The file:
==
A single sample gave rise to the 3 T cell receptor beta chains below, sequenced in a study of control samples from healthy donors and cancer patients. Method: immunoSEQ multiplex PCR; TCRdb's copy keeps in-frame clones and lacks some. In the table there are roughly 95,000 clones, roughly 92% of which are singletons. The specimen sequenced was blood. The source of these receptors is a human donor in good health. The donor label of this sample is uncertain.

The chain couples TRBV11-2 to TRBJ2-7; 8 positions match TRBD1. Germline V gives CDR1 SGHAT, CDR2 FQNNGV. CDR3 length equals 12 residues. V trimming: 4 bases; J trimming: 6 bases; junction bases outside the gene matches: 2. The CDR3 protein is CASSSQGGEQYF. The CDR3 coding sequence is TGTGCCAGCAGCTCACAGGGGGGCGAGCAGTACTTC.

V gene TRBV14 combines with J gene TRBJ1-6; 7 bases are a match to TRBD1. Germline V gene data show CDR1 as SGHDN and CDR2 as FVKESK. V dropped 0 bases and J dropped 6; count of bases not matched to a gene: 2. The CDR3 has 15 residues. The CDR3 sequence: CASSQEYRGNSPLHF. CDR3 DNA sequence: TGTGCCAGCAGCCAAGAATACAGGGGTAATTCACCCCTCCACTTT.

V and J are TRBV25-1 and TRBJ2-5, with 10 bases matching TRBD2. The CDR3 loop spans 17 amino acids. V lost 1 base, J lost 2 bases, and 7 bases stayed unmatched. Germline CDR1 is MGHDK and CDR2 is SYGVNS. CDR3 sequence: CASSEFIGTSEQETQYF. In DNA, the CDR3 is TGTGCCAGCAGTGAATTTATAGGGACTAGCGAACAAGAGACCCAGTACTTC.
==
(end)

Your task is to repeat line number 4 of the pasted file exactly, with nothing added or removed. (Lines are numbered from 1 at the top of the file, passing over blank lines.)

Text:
V and J are TRBV25-1 and TRBJ2-5, with 10 bases matching TRBD2. The CDR3 loop spans 17 amino acids. V lost 1 base, J lost 2 bases, and 7 bases stayed unmatched. Germline CDR1 is MGHDK and CDR2 is SYGVNS. CDR3 sequence: CASSEFIGTSEQETQYF. In DNA, the CDR3 is TGTGCCAGCAGTGAATTTATAGGGACTAGCGAACAAGAGACCCAGTACTTC.